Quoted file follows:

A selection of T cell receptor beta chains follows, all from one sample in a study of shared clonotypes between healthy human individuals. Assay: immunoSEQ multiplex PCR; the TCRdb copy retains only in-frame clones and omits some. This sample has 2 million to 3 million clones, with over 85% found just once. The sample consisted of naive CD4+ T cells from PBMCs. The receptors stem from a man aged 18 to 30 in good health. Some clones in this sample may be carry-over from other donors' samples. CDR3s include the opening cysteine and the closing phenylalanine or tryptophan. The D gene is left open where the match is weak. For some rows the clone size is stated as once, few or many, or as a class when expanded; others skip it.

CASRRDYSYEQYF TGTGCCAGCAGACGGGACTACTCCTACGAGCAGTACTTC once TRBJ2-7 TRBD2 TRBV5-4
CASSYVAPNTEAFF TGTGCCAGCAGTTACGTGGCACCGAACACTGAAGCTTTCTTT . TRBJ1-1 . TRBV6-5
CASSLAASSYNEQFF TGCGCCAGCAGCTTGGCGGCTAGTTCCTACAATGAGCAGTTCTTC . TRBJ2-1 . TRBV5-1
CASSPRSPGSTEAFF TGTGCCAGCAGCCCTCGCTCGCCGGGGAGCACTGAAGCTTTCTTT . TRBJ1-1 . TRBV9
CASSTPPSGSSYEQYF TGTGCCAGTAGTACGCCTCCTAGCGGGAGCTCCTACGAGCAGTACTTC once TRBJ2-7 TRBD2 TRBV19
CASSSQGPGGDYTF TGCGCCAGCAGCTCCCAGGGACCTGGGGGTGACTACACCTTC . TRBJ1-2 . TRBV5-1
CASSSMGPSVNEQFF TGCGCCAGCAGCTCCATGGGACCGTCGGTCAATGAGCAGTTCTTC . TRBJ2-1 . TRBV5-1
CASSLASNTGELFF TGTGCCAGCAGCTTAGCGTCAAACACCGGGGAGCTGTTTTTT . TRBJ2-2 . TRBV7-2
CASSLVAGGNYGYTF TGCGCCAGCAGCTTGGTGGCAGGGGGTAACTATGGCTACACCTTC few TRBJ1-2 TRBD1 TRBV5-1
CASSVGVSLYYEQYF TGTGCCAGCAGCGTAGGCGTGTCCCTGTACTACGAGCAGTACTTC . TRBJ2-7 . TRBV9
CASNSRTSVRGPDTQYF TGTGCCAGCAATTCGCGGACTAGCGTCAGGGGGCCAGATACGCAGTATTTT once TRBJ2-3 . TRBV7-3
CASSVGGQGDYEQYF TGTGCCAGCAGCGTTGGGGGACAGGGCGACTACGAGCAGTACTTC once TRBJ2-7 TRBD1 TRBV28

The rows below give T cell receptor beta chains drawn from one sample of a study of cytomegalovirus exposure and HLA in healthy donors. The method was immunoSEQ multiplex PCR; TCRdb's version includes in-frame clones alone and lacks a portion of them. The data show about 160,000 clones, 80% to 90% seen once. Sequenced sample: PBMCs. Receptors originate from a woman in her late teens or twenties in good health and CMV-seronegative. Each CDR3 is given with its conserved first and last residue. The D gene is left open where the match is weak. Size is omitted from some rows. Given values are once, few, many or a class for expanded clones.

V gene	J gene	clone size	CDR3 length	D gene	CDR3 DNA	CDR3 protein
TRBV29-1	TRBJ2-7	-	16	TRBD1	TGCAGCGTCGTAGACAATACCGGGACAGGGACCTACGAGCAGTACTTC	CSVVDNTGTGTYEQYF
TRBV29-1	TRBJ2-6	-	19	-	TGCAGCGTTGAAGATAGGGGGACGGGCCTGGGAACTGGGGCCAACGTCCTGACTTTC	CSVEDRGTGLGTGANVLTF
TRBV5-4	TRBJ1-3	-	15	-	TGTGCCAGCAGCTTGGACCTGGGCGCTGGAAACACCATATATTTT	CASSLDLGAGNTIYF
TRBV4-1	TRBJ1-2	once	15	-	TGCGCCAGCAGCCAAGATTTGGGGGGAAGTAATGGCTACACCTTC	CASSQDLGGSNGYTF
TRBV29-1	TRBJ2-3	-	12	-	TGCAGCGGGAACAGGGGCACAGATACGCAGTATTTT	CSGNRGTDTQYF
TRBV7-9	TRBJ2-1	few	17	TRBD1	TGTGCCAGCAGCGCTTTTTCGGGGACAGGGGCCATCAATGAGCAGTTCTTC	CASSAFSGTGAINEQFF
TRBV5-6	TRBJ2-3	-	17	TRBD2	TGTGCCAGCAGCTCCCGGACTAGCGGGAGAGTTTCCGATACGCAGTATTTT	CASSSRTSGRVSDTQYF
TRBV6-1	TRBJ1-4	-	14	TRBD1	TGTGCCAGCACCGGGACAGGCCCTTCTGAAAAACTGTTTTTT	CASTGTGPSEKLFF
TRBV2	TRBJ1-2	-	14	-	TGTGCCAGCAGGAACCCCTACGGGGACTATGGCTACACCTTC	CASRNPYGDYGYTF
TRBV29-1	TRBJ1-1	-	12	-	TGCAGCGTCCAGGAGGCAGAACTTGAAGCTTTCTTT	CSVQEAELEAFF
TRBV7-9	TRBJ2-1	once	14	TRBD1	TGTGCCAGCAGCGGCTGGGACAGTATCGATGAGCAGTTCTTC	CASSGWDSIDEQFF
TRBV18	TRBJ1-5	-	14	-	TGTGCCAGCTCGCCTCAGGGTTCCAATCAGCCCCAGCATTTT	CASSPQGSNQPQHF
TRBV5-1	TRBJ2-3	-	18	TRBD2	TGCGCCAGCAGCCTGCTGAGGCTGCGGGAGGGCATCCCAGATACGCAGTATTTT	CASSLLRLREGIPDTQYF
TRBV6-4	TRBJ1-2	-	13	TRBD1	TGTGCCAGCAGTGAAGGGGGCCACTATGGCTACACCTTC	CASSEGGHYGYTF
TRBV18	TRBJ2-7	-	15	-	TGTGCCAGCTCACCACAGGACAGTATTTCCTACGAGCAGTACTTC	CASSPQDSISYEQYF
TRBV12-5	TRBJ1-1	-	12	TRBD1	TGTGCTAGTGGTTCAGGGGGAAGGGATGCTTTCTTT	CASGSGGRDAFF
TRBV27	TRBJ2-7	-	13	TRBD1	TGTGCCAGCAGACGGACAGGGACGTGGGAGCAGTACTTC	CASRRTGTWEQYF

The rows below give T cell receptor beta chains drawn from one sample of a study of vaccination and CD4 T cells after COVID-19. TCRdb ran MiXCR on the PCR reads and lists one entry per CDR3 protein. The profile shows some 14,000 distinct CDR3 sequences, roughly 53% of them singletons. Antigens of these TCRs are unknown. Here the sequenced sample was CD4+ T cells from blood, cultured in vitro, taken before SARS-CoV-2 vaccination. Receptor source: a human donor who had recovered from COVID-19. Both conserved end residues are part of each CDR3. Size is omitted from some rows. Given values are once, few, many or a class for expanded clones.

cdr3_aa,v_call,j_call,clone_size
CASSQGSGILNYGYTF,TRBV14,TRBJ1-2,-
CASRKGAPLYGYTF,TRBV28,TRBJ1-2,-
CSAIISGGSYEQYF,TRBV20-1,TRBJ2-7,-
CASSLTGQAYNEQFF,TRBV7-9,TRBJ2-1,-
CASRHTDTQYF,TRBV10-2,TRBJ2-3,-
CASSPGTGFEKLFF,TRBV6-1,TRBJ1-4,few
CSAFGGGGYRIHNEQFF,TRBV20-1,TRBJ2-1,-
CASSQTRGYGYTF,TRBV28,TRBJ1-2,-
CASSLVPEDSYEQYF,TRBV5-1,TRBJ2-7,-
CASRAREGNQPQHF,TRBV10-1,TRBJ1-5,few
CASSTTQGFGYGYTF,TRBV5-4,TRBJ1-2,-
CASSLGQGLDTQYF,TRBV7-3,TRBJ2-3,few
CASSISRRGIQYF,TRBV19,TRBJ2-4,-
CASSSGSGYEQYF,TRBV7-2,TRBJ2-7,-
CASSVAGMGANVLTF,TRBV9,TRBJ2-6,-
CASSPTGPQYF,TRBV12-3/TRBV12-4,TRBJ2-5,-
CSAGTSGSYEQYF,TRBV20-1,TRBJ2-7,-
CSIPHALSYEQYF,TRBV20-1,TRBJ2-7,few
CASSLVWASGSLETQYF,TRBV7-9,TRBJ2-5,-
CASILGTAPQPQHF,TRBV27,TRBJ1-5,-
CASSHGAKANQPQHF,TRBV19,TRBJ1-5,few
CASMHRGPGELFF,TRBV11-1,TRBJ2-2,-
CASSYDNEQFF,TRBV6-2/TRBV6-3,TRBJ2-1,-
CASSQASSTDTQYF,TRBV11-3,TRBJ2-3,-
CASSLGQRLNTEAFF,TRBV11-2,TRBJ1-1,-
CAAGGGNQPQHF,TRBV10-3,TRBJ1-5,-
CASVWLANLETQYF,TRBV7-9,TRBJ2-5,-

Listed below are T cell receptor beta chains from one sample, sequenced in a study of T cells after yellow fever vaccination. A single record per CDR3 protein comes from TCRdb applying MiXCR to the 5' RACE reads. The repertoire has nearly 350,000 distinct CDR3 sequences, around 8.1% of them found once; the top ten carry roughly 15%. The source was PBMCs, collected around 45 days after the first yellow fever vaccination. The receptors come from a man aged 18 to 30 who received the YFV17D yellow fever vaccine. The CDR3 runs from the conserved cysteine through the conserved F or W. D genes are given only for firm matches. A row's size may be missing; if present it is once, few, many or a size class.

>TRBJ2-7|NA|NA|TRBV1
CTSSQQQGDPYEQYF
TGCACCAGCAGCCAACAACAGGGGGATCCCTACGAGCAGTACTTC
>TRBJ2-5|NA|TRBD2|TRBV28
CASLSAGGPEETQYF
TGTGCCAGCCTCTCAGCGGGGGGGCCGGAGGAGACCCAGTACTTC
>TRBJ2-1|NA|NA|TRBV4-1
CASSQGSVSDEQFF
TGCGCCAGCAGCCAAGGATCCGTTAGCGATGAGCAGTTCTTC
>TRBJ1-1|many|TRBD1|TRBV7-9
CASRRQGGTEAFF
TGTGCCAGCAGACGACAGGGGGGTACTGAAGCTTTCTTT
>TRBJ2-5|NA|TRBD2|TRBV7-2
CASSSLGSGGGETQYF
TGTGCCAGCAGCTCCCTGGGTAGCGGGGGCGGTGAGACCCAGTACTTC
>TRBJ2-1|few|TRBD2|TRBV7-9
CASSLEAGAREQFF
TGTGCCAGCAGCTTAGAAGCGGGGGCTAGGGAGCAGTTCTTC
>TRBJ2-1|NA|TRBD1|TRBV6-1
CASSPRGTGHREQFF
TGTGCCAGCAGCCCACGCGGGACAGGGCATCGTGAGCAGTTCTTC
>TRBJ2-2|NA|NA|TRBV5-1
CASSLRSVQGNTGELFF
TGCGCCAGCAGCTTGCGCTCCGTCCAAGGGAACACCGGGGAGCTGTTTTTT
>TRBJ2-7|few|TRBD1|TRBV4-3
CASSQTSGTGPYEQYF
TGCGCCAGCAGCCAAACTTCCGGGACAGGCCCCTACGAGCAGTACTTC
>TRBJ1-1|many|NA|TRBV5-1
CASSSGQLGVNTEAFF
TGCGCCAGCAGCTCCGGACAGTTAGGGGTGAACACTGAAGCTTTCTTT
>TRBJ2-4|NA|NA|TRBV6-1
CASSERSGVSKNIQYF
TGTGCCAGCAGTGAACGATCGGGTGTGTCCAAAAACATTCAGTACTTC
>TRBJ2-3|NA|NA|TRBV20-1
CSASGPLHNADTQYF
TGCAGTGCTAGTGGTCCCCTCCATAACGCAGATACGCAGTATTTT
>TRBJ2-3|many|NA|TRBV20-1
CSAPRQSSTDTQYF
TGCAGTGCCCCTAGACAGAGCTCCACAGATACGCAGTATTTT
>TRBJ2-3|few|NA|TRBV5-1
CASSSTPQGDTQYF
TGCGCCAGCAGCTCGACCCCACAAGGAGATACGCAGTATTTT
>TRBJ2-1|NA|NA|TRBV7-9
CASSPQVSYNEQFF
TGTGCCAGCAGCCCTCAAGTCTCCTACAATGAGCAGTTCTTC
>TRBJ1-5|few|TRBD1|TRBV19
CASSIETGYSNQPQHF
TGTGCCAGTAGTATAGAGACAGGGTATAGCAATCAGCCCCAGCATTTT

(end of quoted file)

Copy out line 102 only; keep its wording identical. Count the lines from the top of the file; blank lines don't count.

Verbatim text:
>TRBJ2-3|few|NA|TRBV5-1